Growth velocity of young children in two low-resource settings. Patterns and abilities to predict negative health outcomes
MetadataShow full item record
Introduction Measuring child growth repeatedly over time has theoretical advantages over measuring growth at a single time point, such as the early detection of deviations in growth. A timely identification of children at risk could guide effective preventive or therapeutic action. Although the WHO growth velocity standards offers the opportunity to score weight and length velocity according to the rate at which children ought to grow, it is rarely used. This thesis aims to describe growth velocity in children under the age of two years in two low-resource settings, using the WHO Child Growth Standards, and to examine the ability of growth velocity Z-scores to predict short-term mortality and future nutritional status. Methods We used data from children under the age of five years enrolled in two large community-based cohort studies in the Democratic Republic of the Congo (DRC) and Nepal. Both settings represent areas with a high prevalence of malnutrition. The study in the DRC was conducted in Bwamanda, a rural area with the main livelihood of subsistence farming. In total, 5,657 children were enrolled over the study period. Weight, length/height and mid-upper-arm-circumference (MUAC) were measured up to six times on average every three months. The study in Nepal was conducted in the municipality of Bhaktapur, a peri-urban area, where food items are available all-year round, but food prices vary according to the season. All 240 children were enrolled within 17 days after birth, and weight and length were measured every month up to two years of age. All anthropometrical measures were scored according to the WHO Child Growth Standards, and children defined as being malnourished if the Z-score was ≤-2. Attained growth indices considered in this thesis were length-for-age (LAZ), weight-for-length (WLZ), weight-for-age (WAZ), and MUAC-for-age, and longitudinal indices were weight velocity and length velocity. Changes in MUAC were calculated as the difference in cm or Z-score and standardized to an exact 3-month period. Multiple mixed effect models were used to describe if weight or length velocity Z-scores changed according to season and distance to sources of food and health care. We built generalized estimating equation (GEE) models to assess the risk of mortality within three months, separately for indicators of attained and longitudinal growth. To assess the risk of malnutrition at the age of two years, we used simple linear and logistic regression models with growth indicators during infancy as the independent variables. Areas under the ROC curves (AUROC) were the basis for evaluating and comparing the predictive abilities of growth velocity and attained growth to predict death within three months or malnutrition at the age of two years, respectively. Ethical approval was obtained from appropriate institutions and ethical principles were respected. Results Growth velocity Z-scores were low just after birth in the Bwamanda cohort and improved slightly with increasing age. In the Bhaktapur cohort, weight and length velocity Z-scores were above the median of the WHO standards in the first three months of life. After a decrease until the age of 5 and 13 months respectively, Z-scores improved marginally until 24 months. Weight and length velocity Z-scores showed a marked seasonal pattern in the Bwamanda cohort, whereas indices of attained growth decreased continuously over time. Age and season were independently associated with weight and length velocity. Weight and length velocity were better in predicting death within the next three months compared to their attained growth counterparts in the Bwamanda cohort. In contrast, there was no advantage to assess MUAC longitudinally. In the Bhaktapur cohort, attained growth indices at the age of 12 months had better abilities to predict undernutrition at the age of two years than weight and length velocity during periods in infancy. Conclusion Our results show that measures of attained and longitudinal growth used for this thesis capture partly different aspects of child growth. Therefore both approaches are useful to understand and study malnutrition. Currently, the practical use of growth velocity Z-scores has some limitations, but their value for research and for short-term prediction of unfortunate health outcomes should be considered.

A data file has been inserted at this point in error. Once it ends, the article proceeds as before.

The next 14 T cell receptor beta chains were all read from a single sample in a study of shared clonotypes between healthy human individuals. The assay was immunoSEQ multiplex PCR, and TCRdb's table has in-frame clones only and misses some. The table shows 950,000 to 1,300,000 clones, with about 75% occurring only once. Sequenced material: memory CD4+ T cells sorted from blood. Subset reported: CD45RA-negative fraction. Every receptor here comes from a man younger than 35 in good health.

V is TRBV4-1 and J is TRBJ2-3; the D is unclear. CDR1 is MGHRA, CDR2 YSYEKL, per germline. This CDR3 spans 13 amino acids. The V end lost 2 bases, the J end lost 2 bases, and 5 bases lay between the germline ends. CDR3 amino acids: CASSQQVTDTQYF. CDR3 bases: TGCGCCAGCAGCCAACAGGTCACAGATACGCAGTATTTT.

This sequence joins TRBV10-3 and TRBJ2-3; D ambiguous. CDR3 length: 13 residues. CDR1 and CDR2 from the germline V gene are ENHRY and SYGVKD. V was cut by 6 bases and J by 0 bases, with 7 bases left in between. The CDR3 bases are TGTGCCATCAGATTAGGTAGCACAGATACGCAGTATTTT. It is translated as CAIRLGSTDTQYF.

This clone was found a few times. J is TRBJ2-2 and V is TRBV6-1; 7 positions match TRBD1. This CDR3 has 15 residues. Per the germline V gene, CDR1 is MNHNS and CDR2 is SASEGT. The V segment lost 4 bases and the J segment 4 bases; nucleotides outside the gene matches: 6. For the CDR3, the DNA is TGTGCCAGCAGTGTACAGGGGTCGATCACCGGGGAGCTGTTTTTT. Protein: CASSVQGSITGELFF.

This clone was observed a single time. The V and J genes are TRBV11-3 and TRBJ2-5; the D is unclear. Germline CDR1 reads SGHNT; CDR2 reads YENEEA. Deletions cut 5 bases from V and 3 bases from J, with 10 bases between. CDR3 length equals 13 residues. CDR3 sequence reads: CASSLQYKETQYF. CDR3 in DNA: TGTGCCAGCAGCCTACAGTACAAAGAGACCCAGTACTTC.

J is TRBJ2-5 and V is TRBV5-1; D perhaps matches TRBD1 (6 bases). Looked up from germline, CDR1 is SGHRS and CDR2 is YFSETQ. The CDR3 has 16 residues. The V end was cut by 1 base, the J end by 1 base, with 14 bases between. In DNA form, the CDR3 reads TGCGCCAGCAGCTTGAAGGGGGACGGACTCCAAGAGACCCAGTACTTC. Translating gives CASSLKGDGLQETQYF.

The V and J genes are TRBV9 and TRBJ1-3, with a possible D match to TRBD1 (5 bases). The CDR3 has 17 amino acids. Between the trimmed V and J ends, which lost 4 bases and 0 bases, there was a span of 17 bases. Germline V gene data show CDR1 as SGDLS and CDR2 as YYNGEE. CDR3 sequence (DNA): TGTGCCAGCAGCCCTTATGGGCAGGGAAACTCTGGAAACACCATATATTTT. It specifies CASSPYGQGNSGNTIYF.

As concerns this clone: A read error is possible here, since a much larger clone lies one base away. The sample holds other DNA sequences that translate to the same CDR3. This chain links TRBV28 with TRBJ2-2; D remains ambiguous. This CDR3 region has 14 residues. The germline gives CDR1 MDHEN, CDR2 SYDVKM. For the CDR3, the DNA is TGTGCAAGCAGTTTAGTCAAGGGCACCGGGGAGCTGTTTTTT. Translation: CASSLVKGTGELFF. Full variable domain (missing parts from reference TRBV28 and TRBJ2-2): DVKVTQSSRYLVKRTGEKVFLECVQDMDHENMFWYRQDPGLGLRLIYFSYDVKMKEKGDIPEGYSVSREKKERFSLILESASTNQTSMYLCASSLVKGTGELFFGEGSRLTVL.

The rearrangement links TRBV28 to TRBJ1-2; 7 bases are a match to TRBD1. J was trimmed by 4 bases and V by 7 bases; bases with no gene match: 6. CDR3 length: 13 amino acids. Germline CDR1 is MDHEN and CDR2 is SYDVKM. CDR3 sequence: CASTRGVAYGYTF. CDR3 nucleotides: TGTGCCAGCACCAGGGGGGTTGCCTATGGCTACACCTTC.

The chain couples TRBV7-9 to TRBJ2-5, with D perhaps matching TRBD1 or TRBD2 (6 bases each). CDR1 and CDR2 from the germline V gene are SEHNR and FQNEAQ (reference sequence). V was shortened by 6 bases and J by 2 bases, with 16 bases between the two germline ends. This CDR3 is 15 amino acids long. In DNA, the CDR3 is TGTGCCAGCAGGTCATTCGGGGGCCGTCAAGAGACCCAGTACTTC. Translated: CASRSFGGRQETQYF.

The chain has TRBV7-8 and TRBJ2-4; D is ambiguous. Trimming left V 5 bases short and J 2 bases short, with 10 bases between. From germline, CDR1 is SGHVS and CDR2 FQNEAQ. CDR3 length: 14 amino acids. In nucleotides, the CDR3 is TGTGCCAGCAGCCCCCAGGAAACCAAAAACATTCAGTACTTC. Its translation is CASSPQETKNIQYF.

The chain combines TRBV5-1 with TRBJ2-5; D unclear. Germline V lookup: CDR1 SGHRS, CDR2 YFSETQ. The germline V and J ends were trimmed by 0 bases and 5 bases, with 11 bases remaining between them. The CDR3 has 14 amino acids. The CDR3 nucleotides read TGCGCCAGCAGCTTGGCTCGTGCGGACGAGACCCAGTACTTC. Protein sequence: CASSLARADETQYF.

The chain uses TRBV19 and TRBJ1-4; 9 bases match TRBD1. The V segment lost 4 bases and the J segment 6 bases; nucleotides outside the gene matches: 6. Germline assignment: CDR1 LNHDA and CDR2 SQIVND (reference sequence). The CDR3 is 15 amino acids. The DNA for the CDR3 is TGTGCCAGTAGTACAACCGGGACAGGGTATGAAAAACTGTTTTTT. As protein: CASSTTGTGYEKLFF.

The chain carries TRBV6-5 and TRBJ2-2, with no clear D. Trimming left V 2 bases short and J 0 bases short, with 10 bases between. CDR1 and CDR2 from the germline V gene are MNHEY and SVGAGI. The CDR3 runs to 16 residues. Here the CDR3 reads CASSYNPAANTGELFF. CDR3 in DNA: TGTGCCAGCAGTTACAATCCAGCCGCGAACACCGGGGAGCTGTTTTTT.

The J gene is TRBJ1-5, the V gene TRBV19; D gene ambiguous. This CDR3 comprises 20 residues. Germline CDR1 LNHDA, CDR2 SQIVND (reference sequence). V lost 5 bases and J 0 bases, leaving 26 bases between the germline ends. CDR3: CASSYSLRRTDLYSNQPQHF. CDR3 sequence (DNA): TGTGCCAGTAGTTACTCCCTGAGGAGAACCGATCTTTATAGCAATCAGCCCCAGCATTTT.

Has partsPaper I: Schwinger, C, Lunde, TM, Andersen, P, Kismul, H, Van den Broeck, J. Seasonal and spatial factors related to longitudinal patterns of child growth in Bwamanda, DR Congo. Earth Perspectives 2014;1. The article is available at: http://hdl.handle.net/1956/8760
Paper II: Schwinger, C, Fadnes, LT, Van den Broeck, J. Using Growth velocity to predict child mortality. Am J Clin Nutr. 2016 Mar;103(3):801-807. The article is available at: http://hdl.handle.net/1956/12139
Paper III: Schwinger, C, Fadnes, LT, Shrestha, SK, Shrestha, PS, Chandyo, RK, Shrestha, B, Ulak, M, Bodhidatta, L, Mason, CJ, Strand, TA. Predicting undernutrition at age 2 years with early attained weight and length compared with weight and length velocity. J Pediatr. 2017 Mar;182:127-132. The article is available at: http://hdl.handle.net/1956/17225